* Complete report on mock survey with findings, recommendations, and helpful resources.

 

* Preplanned conference call to hospice client related to their QAPI Plan using skype or audio only, based on client preference.

 

* Write a first draft of a new policy required by a recently released governmental bulletin. Ongoing monitoring of all Medicare and Medicaid bulletins and listservs is required to identify proposed and final changes. Read, read, read. The only secret to this is signing-up for all relevant listservs, participating in related webinars, and subscribing to professional journals. Staying on top of e-mails received from key listservs is a priority or crucial changes will be missed.

 

* Work on a client's application for Medicare-certification as a provider for hospice. E-mail to client to clarify status of the state licensure receipt.

 

* Review clinical record in preparation for a Medicare appeal. E-mail summary and recommendations to client.

 

* Answer an urgent call from the new director of a nonmedical, home care client regarding a patient who experienced a fall. The caller asks "who all do I need to report this to"? Apart from family and physician (if necessary), three different governmental agencies plus internal reporting is the answer. We laugh about the need to complete three different forms in duplicate and all within 24 hours. Gently, I remind her that there is a policy on it in the agency policy manual with related bulletins attached that provides details for reporting.

 

* Answer e-mails with requests for information throughout the day. Examples of questions: One of my aides had a needle stick from emptying garbage of a patient who self-injects insulin. Whoops-it wasn't on the aide's care plan and there is no evidence of patient counseling; I think we just had a Health Insurance Portability and Accountability Act breach. What should I do?; we are losing business to a competitor because we don't "promise" an aide visit every day. Is that a new requirement?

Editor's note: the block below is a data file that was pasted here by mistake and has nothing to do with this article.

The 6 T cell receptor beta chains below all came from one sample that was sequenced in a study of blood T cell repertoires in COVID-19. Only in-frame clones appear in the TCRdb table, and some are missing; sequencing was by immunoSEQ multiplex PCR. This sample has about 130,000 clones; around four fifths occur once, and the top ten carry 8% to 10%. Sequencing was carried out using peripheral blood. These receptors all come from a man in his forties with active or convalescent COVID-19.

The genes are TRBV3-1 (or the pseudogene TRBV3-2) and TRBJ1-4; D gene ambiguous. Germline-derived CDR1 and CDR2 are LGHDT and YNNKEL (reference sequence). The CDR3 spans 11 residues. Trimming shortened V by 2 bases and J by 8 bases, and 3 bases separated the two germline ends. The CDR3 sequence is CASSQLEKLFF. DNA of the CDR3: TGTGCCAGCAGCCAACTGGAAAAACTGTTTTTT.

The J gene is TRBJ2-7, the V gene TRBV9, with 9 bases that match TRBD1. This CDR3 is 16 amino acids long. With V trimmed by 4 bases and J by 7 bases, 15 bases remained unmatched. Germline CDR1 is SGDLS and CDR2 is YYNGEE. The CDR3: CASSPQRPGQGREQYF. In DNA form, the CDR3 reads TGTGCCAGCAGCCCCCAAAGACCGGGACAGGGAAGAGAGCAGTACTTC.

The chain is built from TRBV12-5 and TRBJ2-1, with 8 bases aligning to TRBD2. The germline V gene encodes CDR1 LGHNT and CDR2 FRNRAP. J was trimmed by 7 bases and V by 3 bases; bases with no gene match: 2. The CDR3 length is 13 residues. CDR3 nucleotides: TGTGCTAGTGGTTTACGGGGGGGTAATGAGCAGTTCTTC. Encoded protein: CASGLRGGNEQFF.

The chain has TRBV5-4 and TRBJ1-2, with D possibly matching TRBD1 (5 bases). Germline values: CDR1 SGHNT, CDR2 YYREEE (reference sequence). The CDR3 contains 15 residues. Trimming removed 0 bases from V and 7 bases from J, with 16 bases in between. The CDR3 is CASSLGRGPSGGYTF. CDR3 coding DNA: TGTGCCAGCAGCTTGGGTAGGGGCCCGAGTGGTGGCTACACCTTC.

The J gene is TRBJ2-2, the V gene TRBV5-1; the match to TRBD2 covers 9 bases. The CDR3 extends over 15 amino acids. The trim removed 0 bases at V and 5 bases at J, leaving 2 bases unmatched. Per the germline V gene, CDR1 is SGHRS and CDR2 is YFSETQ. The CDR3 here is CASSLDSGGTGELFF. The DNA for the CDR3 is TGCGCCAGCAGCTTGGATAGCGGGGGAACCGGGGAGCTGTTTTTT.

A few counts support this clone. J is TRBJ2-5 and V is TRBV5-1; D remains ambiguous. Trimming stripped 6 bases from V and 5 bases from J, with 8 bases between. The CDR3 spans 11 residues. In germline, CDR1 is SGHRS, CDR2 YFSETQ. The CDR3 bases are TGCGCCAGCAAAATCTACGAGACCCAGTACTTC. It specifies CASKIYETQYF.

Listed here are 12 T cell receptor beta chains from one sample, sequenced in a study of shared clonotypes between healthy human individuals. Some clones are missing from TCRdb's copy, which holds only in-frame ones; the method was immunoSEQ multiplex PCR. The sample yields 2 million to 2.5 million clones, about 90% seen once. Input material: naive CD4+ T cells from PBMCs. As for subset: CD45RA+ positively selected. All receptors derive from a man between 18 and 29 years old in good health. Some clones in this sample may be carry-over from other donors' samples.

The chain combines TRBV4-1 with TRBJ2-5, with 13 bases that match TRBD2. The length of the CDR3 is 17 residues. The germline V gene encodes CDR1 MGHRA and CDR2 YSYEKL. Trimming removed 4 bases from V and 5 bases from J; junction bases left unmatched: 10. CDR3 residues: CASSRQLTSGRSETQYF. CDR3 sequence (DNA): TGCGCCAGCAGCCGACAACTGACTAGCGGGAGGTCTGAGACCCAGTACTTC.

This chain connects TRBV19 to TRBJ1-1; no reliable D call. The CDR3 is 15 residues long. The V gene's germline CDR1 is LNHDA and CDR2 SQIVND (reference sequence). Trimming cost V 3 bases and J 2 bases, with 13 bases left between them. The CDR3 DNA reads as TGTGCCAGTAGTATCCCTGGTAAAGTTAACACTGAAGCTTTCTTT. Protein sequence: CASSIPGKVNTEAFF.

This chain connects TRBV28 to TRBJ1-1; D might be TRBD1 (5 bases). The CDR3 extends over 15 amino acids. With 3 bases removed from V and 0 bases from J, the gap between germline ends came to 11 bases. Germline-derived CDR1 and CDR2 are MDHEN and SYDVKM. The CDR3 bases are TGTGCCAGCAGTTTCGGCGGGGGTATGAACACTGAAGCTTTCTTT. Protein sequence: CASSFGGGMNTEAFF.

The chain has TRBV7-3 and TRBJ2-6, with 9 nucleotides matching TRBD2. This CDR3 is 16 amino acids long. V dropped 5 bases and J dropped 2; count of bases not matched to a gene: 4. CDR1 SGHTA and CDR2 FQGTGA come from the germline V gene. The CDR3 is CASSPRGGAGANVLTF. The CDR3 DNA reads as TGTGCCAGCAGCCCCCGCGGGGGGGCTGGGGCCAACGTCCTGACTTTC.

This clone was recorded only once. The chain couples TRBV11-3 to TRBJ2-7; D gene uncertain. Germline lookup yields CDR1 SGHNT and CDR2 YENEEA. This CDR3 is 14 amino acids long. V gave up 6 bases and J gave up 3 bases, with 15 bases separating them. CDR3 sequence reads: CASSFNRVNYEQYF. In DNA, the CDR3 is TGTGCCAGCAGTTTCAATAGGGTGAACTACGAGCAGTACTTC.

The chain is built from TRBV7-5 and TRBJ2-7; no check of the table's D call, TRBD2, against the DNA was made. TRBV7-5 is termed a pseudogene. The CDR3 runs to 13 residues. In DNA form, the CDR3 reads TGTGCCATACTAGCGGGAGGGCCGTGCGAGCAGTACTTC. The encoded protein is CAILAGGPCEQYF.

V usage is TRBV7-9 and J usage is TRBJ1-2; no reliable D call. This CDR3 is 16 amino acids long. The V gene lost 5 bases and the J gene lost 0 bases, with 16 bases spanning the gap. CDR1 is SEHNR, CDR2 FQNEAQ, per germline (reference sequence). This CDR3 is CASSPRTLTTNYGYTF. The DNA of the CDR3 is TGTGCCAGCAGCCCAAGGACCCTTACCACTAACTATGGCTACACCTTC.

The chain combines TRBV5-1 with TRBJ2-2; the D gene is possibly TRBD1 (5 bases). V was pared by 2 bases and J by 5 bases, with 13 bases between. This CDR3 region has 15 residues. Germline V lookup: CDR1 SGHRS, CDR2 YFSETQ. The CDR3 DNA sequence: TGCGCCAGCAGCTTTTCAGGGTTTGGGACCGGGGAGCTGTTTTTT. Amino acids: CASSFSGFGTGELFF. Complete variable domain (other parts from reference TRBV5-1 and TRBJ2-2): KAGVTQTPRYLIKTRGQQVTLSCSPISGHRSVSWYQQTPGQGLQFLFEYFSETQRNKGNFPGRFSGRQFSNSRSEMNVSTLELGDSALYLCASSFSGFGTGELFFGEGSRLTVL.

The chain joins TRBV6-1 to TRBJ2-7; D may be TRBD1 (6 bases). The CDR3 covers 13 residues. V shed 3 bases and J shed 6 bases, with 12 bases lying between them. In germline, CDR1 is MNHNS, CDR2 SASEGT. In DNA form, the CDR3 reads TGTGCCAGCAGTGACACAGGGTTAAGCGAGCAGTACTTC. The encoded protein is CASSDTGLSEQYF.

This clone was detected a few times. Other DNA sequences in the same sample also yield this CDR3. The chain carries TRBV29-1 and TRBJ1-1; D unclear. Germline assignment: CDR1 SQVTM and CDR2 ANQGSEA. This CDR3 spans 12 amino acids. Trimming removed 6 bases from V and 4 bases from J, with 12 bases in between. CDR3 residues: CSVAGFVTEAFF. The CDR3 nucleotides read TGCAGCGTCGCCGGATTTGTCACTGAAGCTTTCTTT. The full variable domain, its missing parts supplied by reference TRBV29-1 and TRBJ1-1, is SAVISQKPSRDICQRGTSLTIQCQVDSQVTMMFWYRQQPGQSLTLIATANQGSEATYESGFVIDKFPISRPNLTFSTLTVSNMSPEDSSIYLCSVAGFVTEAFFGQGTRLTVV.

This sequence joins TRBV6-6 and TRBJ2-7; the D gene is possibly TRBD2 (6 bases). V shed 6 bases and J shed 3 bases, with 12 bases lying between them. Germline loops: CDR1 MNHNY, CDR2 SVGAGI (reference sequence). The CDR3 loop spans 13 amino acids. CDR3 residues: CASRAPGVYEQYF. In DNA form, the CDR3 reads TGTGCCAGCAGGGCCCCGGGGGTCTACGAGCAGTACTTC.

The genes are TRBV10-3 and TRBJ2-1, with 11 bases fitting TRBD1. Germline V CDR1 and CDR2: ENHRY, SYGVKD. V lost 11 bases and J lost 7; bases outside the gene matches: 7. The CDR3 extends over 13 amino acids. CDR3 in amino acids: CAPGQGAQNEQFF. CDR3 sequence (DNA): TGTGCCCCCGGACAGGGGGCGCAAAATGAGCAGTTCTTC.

* Complete a final review of handouts and content for educational session to be provided on Friday.

 

* Thursday Morning: Attend professional meeting regarding palliative care. The new Advance Care Planning billing codes may be helpful to qualified clients. Note to self: Recheck Medicare B guidelines. Place on "to do" list.

 

* Thursday Afternoon:

 

* Meet a prospective client over coffee. Yes, marketing of consulting services is necessary just as it is for agency survival.

 

* Drop-off items to a local client and say "Hi" to staff. Maintaining warm, professional contact is as important in consulting as it is for the clinician to demonstrate compassion and caring.

 

* Friday Morning: Local client on-site training program regarding the home healthcare face-to-face requirement.

 

* Friday Afternoon: Finalize handouts and related documents required for next week's consultation activities and e-mail them to clients.

 

* Saturday: Catch-up with e-mails, reading, and writing ... for example, a legislative column written quarterly for my district nursing organization, professional journal reading to keep up-to-date, and Web site browsing to make sure a major bulletin or the final version of Medicare condition of participation wasn't missed during the week. Or sometimes, working on Monday morning's deadline!

 

 

My week is varied. It is interesting and challenging. It finds me driving, communicating, teaching, documenting, and responding quickly to the needs of the client. Does this sound similar to the clinician in home healthcare or hospice?